Open main menu

Page:Harris Dickson--The black wolf's breed.djvu/160

This page has been proofread, but needs to be validated.
138
THE BLACK WOLF'S BREED

bitterness it contained, "in spite of it all she'd rather be back in the country breathing the pure and peaceful air, a guiltless and happy girl, than to live as she does, and rule the land. God knows I wish we had never seen Paris."

I held my tongue; there was nothing I could say. He felt his trouble keenly enough, and I refrained from molding my undesired sympathy into words. Directly, Jerome took heart and spoke again:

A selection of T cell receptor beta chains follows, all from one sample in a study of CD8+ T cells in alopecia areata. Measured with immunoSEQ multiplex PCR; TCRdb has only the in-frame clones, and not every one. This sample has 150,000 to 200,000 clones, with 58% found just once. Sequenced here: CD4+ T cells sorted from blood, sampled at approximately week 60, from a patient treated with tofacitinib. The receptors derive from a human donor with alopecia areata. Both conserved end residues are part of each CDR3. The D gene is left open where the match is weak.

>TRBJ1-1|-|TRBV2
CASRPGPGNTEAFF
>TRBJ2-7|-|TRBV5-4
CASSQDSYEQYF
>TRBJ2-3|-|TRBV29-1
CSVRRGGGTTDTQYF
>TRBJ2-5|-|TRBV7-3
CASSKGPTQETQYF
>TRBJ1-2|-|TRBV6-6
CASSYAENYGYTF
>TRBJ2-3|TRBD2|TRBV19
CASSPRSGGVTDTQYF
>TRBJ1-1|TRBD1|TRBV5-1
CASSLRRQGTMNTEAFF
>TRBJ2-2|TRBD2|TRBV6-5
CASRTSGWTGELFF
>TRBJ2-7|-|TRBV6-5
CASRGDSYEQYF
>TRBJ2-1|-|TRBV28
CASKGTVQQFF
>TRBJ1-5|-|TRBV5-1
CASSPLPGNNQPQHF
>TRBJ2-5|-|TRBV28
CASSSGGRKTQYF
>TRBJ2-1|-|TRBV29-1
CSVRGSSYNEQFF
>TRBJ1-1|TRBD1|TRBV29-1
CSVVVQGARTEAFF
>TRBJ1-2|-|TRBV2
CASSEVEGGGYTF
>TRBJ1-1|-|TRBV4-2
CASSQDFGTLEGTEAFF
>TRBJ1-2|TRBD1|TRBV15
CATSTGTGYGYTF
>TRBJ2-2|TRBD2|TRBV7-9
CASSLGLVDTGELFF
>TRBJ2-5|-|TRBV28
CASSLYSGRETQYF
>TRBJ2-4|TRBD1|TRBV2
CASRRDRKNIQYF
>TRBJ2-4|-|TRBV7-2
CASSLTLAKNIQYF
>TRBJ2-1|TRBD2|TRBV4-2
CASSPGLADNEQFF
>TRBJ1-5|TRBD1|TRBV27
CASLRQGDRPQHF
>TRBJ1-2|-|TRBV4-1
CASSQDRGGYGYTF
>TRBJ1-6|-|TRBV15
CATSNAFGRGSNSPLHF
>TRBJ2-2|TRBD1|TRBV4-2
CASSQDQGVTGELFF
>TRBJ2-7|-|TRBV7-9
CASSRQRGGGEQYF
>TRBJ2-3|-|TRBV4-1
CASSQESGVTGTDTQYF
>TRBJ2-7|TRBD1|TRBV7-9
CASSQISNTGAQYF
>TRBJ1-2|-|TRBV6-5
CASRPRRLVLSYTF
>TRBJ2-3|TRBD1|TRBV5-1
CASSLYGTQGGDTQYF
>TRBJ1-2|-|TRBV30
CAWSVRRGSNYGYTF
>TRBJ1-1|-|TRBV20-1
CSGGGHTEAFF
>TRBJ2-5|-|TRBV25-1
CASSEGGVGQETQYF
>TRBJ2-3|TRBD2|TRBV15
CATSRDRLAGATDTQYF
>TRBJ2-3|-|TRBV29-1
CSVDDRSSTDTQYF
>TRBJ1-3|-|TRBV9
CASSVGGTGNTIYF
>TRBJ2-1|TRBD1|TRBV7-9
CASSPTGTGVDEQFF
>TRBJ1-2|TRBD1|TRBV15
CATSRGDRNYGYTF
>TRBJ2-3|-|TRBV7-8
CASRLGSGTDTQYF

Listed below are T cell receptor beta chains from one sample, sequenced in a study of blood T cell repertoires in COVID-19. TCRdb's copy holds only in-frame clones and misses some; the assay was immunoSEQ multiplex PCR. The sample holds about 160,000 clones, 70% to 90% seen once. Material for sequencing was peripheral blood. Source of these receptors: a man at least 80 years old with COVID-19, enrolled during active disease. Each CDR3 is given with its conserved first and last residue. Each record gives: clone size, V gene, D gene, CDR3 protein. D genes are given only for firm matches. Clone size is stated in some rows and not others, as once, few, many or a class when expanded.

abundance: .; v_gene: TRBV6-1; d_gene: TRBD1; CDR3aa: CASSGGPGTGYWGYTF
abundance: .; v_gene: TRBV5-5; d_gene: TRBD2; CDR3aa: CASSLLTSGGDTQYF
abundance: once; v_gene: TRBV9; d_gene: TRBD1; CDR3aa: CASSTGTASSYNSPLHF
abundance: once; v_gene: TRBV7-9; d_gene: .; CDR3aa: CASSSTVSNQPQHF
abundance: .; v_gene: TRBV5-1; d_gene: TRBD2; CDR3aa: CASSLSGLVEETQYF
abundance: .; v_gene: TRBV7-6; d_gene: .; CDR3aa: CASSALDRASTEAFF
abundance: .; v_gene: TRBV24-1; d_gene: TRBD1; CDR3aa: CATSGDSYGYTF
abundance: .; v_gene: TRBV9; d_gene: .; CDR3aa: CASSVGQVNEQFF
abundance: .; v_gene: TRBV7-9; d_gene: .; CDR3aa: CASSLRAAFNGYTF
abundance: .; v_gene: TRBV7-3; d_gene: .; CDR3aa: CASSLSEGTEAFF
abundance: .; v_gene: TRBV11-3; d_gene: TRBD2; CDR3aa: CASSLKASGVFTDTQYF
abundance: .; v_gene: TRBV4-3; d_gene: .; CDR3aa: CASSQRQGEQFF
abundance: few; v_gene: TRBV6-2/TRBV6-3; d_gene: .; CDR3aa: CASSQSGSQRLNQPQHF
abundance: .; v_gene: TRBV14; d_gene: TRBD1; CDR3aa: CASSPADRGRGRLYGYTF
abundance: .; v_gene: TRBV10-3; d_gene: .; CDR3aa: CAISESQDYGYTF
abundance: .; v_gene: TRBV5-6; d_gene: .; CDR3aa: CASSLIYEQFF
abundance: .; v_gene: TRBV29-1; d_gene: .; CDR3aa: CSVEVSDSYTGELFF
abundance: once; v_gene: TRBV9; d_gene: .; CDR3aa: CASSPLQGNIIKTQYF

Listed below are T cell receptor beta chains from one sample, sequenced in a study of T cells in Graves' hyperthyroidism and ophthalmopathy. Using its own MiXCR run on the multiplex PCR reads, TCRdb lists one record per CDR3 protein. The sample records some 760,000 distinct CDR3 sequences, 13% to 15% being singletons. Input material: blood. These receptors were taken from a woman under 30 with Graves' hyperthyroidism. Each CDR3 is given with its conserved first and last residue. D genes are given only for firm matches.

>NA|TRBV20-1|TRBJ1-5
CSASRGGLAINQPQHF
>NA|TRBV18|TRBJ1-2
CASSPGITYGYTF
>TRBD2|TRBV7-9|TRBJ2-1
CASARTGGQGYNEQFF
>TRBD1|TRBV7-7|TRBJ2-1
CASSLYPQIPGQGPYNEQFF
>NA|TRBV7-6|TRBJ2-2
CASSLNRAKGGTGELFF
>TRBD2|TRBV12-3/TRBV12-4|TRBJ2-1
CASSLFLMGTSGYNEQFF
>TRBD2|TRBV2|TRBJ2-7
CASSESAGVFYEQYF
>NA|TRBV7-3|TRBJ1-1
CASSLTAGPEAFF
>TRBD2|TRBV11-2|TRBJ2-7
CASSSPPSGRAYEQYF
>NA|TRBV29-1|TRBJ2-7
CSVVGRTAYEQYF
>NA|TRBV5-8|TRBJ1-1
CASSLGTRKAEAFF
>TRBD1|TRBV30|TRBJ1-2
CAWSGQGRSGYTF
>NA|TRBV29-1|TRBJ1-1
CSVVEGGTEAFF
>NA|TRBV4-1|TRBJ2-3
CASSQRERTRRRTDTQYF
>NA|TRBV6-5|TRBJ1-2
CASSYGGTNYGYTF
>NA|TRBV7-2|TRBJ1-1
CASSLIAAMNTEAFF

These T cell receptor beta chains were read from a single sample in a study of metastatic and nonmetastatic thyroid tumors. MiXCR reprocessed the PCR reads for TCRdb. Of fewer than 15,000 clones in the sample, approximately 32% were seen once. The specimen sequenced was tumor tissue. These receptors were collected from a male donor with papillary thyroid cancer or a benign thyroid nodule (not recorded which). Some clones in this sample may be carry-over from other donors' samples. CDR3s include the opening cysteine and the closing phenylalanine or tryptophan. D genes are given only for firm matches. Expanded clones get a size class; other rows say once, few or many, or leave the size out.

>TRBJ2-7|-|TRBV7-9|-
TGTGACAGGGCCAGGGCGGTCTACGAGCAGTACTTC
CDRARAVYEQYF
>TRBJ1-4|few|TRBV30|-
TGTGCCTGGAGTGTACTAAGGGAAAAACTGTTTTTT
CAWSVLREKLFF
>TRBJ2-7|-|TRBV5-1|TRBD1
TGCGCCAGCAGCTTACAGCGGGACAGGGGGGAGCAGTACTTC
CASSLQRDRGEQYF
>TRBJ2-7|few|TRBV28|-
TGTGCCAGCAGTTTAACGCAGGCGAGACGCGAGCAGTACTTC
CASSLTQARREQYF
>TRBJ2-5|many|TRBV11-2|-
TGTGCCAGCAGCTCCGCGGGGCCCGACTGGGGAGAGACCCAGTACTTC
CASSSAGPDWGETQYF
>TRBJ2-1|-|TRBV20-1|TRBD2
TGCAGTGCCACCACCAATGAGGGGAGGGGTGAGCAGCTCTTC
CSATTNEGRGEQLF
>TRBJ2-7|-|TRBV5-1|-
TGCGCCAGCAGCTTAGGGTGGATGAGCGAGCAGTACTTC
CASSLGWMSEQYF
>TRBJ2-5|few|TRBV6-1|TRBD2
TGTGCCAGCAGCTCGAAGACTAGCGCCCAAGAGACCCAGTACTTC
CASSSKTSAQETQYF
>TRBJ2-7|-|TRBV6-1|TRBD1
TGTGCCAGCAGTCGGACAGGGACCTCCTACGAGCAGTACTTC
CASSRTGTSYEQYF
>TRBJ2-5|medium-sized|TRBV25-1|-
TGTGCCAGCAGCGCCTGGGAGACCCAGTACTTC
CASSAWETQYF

"Those are the conditions, I merely make the best of them. There is still another friend of mine at Sceaux, the Chevalier Charles de la Mora, a most gallant soldier and kindly gentleman. Verily, they are scarce now in France. He has fallen into misfortunes of late and is about to take some command in the colonies. I love him much, and am sorely tempted to cast my lot with his. But, you understand why I stay," and he lifted up his hands with a gesture of perfect helplessness.

"His wife, Madame Agnes—almost a girl—is one of the most beautiful and clever women in France, and who, by way of novelty, loves her own husband. Women are queer sometimes, are they not? To-morrow we go to Sceaux; it will at least be an experience to you, even should nothing good come of it. Do you agree?"

My curiosity was thoroughly aroused, and scenting sport of a rare character I agreed to join the chase. It was judged best that we should make all things ready for an immediate journey to Versailles upon our return from Sceaux.